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Discussion Starter · #1 ·
I stripped out the threaded inserts on the frame of my 2003 Discovery near the rear center of the vehicle. These threaded holes are used for trailer hitch mounts and for the center bracket for a steel bumper (my rear bumper is a Britpart).
I have ordered some steel inserts which are stepped (like a flange) and designed to be welded into a blind hole (no access from the back).
My plan is to:1) disconnect the battery; 2) use some sheet aluminum and wet towels to shield the fuel tank; 3) drill frame for the insert; 4) clean the area with a wire brush and/or an angle grinder; 5) tack, then weld the inserts using a flux wire welder.
I really think the fuel tank shielding is overkill as there is little spatter from the welder and its not all that close to the fuel tank.
Two questions:
1) Any other safety precaustions I should be taking? (Besides the obvious eye protection, gloves, fire extinguisher nearby and the items listed above).
2) My welding experience is limited to arc welding in a classroom setting a few years ago. I have never done any overhead welding. I do expect to practice using some angle stock before starting on the Disco.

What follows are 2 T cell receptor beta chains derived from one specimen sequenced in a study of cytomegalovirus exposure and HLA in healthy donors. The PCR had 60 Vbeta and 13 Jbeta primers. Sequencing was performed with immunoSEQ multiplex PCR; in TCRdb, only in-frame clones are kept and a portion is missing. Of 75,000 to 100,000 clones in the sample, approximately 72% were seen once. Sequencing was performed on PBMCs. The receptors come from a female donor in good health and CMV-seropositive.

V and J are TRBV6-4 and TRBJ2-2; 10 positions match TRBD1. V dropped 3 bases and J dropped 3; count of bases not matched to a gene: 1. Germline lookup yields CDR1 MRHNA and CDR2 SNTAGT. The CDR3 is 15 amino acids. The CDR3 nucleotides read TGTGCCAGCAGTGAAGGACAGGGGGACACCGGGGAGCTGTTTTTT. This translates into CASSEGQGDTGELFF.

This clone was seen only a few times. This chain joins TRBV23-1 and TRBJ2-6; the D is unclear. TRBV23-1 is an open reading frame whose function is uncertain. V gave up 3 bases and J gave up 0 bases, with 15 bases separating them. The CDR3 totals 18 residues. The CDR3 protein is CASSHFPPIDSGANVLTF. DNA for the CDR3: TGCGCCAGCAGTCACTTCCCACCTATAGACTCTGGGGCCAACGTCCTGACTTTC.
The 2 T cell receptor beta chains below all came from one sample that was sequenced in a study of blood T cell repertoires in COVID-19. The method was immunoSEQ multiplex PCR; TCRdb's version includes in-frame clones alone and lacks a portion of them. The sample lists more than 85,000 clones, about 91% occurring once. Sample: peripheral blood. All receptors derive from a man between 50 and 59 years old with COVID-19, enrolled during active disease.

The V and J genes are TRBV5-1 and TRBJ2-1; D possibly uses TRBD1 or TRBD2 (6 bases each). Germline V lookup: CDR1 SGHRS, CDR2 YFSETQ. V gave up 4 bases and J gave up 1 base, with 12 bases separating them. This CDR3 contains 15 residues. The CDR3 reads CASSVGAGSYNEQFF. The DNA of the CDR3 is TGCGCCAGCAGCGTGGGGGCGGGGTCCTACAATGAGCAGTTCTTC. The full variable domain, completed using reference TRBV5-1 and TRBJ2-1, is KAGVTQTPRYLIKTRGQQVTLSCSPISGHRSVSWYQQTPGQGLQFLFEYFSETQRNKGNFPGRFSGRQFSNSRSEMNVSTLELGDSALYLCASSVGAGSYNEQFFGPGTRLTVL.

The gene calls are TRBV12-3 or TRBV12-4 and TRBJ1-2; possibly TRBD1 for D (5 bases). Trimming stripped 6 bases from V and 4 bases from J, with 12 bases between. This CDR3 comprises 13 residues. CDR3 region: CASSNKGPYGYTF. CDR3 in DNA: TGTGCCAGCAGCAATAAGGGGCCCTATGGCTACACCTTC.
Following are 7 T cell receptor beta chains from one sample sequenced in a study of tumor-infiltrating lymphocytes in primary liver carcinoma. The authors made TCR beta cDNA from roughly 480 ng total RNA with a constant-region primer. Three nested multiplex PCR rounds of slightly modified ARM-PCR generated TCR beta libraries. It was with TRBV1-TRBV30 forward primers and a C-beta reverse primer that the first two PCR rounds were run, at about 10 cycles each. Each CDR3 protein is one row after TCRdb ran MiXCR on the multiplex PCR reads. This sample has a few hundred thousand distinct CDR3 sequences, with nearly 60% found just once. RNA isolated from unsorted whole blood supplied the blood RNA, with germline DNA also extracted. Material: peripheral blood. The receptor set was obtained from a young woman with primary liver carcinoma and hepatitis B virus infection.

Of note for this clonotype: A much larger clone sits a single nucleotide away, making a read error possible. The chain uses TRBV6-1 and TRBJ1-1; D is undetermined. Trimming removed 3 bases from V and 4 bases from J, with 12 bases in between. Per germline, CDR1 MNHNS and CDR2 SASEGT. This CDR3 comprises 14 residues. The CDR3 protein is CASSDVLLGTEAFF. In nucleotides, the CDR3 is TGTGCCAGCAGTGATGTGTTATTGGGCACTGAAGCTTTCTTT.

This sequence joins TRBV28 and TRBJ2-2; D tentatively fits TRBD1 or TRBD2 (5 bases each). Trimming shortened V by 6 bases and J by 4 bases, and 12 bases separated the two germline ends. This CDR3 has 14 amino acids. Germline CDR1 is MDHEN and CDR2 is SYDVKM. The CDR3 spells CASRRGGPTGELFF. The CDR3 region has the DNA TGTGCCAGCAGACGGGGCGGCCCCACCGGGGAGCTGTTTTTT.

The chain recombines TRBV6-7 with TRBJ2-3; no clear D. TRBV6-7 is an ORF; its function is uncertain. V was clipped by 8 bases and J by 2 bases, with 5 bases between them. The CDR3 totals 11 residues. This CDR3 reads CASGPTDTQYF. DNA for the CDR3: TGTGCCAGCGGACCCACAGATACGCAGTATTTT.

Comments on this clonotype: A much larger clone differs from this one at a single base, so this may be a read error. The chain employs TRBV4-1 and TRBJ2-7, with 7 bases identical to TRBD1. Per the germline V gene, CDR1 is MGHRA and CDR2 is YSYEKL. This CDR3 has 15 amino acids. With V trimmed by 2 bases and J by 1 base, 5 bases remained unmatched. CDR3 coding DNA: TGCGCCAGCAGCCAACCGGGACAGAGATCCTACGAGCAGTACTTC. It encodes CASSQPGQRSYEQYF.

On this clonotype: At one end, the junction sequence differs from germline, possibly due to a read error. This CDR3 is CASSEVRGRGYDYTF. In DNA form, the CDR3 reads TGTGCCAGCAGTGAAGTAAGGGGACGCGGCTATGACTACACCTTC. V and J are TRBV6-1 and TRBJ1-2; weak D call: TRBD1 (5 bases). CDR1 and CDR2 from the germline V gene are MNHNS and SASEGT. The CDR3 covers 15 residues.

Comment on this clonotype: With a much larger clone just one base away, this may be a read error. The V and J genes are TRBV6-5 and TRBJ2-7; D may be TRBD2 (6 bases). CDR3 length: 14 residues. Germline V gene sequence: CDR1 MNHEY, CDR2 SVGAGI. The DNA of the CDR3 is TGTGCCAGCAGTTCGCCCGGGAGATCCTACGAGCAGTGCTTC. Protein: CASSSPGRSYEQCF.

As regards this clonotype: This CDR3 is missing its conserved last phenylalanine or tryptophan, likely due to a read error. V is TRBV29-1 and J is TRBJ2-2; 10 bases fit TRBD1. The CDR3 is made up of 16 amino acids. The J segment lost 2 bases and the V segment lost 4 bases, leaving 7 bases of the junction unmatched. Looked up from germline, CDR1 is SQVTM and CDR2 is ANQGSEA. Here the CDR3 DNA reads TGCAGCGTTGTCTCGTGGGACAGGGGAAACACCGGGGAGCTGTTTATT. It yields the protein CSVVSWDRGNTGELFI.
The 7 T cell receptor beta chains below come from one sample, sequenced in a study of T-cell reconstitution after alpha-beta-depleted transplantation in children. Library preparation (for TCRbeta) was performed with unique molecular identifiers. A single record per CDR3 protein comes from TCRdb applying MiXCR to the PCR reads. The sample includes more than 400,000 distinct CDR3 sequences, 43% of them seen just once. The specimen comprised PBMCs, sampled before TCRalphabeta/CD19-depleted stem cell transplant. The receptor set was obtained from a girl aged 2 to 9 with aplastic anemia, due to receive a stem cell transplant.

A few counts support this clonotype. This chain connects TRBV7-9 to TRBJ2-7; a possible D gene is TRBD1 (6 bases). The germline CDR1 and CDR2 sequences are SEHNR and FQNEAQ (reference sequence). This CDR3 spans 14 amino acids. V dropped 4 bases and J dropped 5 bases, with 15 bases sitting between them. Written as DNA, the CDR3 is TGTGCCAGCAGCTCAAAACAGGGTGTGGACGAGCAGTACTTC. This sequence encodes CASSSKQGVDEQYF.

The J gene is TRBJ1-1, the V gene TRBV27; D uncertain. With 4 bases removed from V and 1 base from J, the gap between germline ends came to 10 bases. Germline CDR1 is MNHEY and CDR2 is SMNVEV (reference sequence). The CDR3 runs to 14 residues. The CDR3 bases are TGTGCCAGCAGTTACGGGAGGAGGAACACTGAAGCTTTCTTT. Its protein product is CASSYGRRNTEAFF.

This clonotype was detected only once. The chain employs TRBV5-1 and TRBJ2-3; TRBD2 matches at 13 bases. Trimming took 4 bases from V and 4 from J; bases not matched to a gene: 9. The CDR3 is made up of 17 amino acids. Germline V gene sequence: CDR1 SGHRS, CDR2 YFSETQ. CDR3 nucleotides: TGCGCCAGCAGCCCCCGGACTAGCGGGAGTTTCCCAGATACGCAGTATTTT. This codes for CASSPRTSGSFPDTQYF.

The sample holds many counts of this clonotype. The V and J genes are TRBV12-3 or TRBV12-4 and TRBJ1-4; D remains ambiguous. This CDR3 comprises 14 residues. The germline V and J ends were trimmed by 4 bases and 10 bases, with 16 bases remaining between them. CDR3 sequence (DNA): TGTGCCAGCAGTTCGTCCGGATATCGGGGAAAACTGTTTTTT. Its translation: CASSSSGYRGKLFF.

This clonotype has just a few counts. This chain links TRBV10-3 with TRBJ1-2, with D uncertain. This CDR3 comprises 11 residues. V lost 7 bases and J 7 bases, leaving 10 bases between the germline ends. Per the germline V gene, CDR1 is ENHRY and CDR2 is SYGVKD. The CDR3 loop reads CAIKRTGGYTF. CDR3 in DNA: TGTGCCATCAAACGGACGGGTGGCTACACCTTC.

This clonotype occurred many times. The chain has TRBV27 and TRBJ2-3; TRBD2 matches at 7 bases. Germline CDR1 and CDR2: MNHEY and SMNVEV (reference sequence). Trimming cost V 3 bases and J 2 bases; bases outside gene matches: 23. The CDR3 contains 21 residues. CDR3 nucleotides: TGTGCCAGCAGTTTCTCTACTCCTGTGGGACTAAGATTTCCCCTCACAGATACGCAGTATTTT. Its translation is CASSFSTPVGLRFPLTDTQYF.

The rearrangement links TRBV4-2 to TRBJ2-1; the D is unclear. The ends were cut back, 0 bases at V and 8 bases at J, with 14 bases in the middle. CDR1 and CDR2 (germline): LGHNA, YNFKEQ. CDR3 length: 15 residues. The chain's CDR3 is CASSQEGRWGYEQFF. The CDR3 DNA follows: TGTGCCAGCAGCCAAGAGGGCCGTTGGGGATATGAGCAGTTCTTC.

Any advice for doing overhead welding with a flux wire welder?

LandRoverRock
2003 Land Rover Discovery; Terrafirma 2" springs/shocks; ARB winch bumper; generic (Chinese) 9K winch; Hella lighting; custom rear storage; Kenwood CD/DVD/Nav/Sirius/rear camera; Python anti-theft/remote start in process.
 

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'03 Disco SE
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573 Posts
Be really careful to avoid the EVAP purge lines leading to and from the gas tank. They're filled with fuel vapors and can ignite if you get spatter near them. That whole area is a bit dangerous in terms of welding, just because those vapors are so volatile.

What are the specs on the flux core welder you'll be using? The real difficulty with overhead welds is that gravity is working against your weld puddle so the penetration often isn't as good, particularly with the 115V low-amp welders. It might not be a bad idea to preheat the location (even a propane torch is better than nothing) to ensure you get some decent penetration.

After that just make sure you get some good paint on the exposed metal, D2 frames love to rust.
 

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Don't catch yourself on fire. I was doing some overhead on my 1st jeep a long time ago. I was on my back, under it...my old flannel kept the sparks off me, but got a bit warm once my shirt caught on fire. Live and learn :)
 
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